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Gundaker/Jordan American Holdings Inc – ‘PRER14A’ on 9/17/01

On:  Monday, 9/17/01   ·   Accession #:  1012709-1-500718   ·   File #:  0-18974

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  As Of                Filer                Filing    For·On·As Docs:Size              Issuer               Agent

 9/17/01  Gundaker/Jordan American Hol..Inc PRER14A                1:80K                                    FilePoint EDGAR Sv..2/FA

Revised Preliminary Proxy Solicitation Material   —   Schedule 14A
Filing Table of Contents

Document/Exhibit                   Description                      Pages   Size 

 1: PRER14A     Jordan American Holdings                              22    146K 


Document Table of Contents

Page (sequential) | (alphabetic) Top
 
11st Page   -   Filing Submission
5Management
"Directors and Executive Officers
9Certain Relationships and Related Transactions
"Voting Security Ownership of Certain Beneficial Owners and Management
11Proposals to the Shareholders
14Mr. Jordan's Attempt to Take Control of the Company's Board of Directors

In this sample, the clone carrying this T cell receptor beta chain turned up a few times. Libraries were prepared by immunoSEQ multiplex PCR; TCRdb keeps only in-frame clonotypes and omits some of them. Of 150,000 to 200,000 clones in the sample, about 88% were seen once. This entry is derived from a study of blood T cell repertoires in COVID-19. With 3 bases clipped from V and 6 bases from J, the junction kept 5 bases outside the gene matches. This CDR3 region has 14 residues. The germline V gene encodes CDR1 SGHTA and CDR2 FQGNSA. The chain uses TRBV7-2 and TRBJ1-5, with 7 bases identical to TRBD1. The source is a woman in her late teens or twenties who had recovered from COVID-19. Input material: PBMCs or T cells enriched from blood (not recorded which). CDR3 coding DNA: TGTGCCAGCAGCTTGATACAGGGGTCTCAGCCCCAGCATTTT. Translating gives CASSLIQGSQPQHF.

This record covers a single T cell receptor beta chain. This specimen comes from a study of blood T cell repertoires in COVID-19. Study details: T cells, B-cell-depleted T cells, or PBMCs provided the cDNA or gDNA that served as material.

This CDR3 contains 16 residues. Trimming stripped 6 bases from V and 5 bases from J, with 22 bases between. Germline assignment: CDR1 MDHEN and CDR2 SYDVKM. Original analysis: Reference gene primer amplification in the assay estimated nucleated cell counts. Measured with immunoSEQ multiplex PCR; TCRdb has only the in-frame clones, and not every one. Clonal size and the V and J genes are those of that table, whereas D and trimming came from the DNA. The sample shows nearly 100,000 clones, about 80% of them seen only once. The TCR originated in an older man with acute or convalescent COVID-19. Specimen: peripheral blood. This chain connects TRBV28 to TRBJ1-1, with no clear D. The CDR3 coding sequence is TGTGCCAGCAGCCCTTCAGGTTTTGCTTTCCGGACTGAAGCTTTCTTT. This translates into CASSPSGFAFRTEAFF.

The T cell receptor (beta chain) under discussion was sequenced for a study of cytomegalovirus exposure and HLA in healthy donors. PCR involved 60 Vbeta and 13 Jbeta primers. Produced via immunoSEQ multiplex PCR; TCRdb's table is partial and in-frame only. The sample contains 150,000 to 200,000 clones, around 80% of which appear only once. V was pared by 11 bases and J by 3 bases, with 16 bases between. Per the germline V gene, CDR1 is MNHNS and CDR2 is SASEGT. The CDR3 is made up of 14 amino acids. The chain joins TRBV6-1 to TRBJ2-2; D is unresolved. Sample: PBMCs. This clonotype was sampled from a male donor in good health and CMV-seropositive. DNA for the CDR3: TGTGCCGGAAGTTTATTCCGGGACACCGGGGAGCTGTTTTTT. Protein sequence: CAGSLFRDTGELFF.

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SCHEDULE 14A INFORMATION PROXY STATEMENT PURSUANT TO SECTION 14(A) OF THE SECURITIES AND EXCHANGE ACT OF 1934 Filed by the Registrant [X] Filed by a Party other than the Registrant [ ] Check the appropriate box: [X] Preliminary Proxy Statement [ ] Confidential, for Use of the Commission Only (as permitted by Rule 14a-6(e)(2)) [ ] Definitive Proxy Statement [ ] Definitive Additional Materials [ ] Soliciting Material Pursuant to Rule 14a-12 -------------------------------------------------------------------------------- JORDAN AMERICAN HOLDINGS, INC. (Name of Registrant as Specified In Its Charter) -------------------------------------------------------------------------------- Payment of Filing Fee (Check the appropriate box): [X] No fee required. [ ] Fee computed on table below per Exchange Act Rule 14a-6(i)(1) and 0-11. (1) Title of each class of securities to which transaction applies: ---------------------------------------------------------------------- (2) Aggregate number of securities to which transaction applies: ---------------------------------------------------------------------- (3) Per unit price or other underlying value of the transaction computed pursuant to Exchange Act Rule 0-11 (set forth the amount on which the filing fee is calculated and state how it was determined): ---------------------------------------------------------------------- (4) Proposed maximum aggregate value of transaction: ---------------------------------------------------------------------- (5) Total fee paid: ---------------------------------------------------------------------- [ ] Fee paid previously with preliminary materials. [ ] Check box if any part of the fee is offset as provided by Exchange Act Rule 0-11(a)(2) and identify the filing for which the offsetting fee was paid previously. Identify the previous filing by registration statement number, or the Form or Schedule and the date of its filing. (1) Amount Previously Paid: ---------------------------------------------------------------------- (2) Form, Schedule or Registration Statement No.: ---------------------------------------------------------------------- (3) Filing Party: ---------------------------------------------------------------------- (4) Date Filed: ----------------------------------------------------------------------